The world of work is changing. We need more adult education, not less

The current crisis at the Open University illustrates how public support for adult learning has gone so badly wrong in the UK. For nearly half a century, the OU has served a unique role in British educational life, complementing face-to-face learning in place-based institutions with distance education. While the 2012 tuition fees rise increased budgets for most universities, they have been disastrous for the OU, Birkbeck and others serving part-time mature students. The Guardian reports.

But the crisis in adult higher education participation is not limited to specialist institutions. Step by step, opportunities for adults to learn have been eroded. First, the 100-year tradition of university extra-mural departments aimed at adults closed one by one. Second, state funding for mature students to study at the same level or below their highest qualification went out of the window. Meanwhile, widening participation strategies were concentrated more and more on school leavers. Then the fees rise devastated mature and part-time study, especially at sub-degree level. And once the student number cap was lifted, most universities opted for the easily administered full-time young entrant over the less tidy part-time adult.

The result of all this is that the number of mature students in higher education has dropped by more than a half since 2011, while universities’ budgets have increased by 25% overall.

Lessons from elsewhere

There are, however, continuing examples of a creative commitment to lifelong learning in the world, and lessons for the UK aplenty.

In Europe, all the Nordic countries maintain substantial public financial support for open exploratory liberal education, where citizens can learn a wide range of subjects. In Switzerland, Austria and Germany vocational education enjoys high esteem and public investment, in stark contrast to the weakening of funding for the vocational education sector in the UK. Investment in lifelong learning, meanwhile, has attracted significant and impressive commitment, backed by legislation, in several Asian countries.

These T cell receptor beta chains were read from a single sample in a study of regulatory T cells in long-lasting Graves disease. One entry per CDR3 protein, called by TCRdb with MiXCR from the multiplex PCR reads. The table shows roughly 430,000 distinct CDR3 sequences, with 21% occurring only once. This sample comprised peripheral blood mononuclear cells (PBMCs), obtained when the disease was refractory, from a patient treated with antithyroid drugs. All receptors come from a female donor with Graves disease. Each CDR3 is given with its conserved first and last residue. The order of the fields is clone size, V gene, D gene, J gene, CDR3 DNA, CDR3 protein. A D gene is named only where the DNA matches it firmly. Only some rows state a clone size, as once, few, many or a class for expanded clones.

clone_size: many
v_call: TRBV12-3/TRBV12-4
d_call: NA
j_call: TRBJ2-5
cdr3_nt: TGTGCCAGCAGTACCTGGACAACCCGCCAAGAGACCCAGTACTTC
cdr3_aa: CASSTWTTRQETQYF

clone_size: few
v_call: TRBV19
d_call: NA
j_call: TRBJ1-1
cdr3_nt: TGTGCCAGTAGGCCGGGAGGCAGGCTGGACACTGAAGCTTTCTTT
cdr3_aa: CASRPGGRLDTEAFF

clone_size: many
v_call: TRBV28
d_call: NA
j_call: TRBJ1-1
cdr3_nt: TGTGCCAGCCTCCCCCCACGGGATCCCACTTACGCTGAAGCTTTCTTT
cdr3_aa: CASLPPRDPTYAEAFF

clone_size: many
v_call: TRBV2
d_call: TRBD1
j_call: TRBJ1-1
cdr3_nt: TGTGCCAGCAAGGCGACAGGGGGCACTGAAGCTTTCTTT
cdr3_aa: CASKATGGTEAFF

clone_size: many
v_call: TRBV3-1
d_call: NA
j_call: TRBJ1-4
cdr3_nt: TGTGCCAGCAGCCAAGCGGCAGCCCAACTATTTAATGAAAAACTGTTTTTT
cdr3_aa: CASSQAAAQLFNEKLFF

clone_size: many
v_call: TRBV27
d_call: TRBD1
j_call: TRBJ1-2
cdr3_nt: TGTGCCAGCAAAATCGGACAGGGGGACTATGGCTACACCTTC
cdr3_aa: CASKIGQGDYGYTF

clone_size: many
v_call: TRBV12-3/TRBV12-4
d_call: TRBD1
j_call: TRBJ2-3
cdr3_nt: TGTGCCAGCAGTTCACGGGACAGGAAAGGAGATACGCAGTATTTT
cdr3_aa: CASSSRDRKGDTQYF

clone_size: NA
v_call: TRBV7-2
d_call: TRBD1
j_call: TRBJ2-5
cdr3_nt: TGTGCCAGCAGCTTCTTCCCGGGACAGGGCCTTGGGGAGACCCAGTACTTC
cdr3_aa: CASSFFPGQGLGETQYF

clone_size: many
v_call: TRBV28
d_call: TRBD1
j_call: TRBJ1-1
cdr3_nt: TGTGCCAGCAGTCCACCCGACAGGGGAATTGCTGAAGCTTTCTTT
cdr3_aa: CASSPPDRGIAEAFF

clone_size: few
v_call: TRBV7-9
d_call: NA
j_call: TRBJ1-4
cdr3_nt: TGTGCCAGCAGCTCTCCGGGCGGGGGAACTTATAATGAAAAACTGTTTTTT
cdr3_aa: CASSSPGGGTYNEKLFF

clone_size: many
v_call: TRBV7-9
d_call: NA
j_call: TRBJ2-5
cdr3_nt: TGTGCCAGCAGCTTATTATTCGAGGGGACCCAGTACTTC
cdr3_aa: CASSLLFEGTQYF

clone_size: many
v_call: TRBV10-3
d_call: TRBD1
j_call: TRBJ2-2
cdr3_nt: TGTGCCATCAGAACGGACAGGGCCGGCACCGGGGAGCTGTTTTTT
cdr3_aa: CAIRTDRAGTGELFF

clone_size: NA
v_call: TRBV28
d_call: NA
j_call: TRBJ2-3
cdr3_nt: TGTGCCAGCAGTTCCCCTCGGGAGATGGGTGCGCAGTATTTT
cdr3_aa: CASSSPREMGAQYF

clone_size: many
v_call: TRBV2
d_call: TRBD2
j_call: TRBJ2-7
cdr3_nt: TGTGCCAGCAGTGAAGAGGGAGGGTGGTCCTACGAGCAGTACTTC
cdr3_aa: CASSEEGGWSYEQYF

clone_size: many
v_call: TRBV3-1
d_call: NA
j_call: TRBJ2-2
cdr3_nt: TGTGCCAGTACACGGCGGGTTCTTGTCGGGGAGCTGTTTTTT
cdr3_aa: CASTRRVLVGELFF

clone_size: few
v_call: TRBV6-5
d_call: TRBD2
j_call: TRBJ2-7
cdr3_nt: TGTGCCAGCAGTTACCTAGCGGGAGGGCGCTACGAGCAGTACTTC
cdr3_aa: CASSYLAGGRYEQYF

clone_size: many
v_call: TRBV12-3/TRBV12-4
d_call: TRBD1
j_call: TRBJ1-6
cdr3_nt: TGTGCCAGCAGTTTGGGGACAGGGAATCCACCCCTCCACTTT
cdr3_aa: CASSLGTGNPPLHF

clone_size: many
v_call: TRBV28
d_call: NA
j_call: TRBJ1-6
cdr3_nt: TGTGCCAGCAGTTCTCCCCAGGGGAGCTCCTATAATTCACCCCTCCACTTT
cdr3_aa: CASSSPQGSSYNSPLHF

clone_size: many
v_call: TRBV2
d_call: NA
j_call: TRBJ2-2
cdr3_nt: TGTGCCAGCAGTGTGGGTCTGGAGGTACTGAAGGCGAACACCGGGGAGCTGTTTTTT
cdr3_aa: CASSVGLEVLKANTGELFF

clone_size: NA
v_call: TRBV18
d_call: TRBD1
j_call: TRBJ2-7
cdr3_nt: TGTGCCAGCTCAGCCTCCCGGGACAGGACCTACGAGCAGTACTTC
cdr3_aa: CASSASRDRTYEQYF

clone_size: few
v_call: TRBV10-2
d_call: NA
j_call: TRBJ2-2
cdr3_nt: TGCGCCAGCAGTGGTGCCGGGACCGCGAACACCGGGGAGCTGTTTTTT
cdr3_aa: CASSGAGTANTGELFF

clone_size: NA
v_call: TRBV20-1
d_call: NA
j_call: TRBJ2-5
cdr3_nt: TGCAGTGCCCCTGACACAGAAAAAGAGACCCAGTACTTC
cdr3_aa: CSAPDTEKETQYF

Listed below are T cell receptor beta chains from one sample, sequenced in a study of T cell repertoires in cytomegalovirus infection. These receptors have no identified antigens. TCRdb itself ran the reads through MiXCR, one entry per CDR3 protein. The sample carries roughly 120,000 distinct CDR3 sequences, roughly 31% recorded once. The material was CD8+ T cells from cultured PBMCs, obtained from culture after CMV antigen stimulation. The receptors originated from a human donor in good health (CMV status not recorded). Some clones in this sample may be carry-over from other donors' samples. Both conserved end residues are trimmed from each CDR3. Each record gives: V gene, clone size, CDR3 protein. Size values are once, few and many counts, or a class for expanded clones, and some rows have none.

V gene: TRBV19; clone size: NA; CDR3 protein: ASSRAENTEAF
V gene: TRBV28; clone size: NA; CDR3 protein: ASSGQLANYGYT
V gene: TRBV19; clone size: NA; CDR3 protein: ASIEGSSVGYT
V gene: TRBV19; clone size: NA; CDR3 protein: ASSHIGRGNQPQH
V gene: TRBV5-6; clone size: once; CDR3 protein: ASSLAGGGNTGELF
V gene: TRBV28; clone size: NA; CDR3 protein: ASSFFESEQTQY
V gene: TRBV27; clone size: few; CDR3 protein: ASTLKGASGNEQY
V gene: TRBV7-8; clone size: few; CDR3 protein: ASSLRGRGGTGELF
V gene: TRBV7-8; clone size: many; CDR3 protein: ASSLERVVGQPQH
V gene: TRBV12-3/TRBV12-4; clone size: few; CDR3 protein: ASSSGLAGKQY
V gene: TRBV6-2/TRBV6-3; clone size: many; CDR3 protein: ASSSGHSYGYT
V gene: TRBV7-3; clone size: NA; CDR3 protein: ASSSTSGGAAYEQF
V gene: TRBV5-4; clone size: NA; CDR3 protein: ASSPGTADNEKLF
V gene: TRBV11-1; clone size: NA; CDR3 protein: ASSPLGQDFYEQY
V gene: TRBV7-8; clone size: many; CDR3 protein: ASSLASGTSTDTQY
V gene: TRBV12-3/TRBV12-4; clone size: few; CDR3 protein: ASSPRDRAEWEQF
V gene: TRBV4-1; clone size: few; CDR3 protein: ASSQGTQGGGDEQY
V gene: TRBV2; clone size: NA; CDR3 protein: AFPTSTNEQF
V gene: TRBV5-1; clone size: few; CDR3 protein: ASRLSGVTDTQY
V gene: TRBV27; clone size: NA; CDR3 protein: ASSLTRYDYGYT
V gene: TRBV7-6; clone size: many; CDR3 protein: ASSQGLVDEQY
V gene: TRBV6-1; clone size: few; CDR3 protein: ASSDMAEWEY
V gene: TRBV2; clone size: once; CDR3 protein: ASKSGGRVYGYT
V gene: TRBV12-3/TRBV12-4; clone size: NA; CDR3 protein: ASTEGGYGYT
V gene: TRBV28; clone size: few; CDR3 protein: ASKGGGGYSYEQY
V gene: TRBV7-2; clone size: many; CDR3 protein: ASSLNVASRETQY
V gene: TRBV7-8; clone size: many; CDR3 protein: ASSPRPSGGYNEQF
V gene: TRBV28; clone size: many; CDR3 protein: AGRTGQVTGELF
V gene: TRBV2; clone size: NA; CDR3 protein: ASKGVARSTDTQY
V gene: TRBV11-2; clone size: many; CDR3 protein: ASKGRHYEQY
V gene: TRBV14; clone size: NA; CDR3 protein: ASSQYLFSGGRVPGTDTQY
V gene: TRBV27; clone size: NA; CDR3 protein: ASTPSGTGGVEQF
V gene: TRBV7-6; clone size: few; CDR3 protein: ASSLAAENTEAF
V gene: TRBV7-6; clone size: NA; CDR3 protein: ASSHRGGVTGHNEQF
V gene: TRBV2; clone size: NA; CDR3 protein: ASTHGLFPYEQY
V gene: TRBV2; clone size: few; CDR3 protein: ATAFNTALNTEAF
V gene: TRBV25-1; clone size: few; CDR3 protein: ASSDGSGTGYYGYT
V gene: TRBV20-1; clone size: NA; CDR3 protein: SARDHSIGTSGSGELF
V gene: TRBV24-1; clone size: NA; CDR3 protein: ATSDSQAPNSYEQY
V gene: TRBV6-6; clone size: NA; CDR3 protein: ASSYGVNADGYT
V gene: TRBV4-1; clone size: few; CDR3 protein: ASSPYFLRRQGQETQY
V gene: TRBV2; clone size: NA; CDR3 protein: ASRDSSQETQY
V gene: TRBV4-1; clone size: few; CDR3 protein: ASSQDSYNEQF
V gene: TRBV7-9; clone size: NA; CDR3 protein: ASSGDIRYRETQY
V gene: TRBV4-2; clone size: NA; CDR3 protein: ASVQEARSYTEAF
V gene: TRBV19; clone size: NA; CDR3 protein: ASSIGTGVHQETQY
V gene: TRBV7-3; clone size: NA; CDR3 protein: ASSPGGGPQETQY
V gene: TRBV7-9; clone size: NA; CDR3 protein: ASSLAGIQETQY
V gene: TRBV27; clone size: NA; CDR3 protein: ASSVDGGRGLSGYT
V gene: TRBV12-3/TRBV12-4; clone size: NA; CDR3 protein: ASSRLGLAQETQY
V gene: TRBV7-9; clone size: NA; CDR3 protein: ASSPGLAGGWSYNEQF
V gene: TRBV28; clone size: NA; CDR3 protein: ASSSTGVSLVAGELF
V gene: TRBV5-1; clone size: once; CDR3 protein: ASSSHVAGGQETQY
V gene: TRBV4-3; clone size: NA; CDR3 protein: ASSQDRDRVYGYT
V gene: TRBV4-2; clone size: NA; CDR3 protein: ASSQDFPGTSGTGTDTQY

For example, the city of Suwon in South Korea guarantees a library within 10 minutes’ walk and a learning centre within 20 minutes’ of every citizen’s home, with close co-operation with the city’s universities. In Singapore, too, the combination of national investment, support for business and individual learning accounts, backed by active support from higher education, creates optimal conditions for creating a learning society – using measures many of which were introduced and too quickly dropped in the UK.

The changing world of work

Last autumn two papers, one from the Government Office for Science Foresight
team, the other from the World Economic Forum [pdf] highlighted the scale of the demographic and industrial challenges facing us all. The coming of robotics and artificial intelligence promise to do for white collar jobs, as globalisation did for their blue collar counterparts. Equally, in our ageing society we need people to work longer, and to keep learning to minimise their demands for health and care. These challenges call for serious investment from government, employers, higher and further education and individuals alike. But they need, too, a recovery of commitment to lifelong, life-wide learning in higher education.

Read the full article The world of work is changing. We need more adult education, not less

Please tell us your thoughts in comments or via Twitter ~ Tamsin

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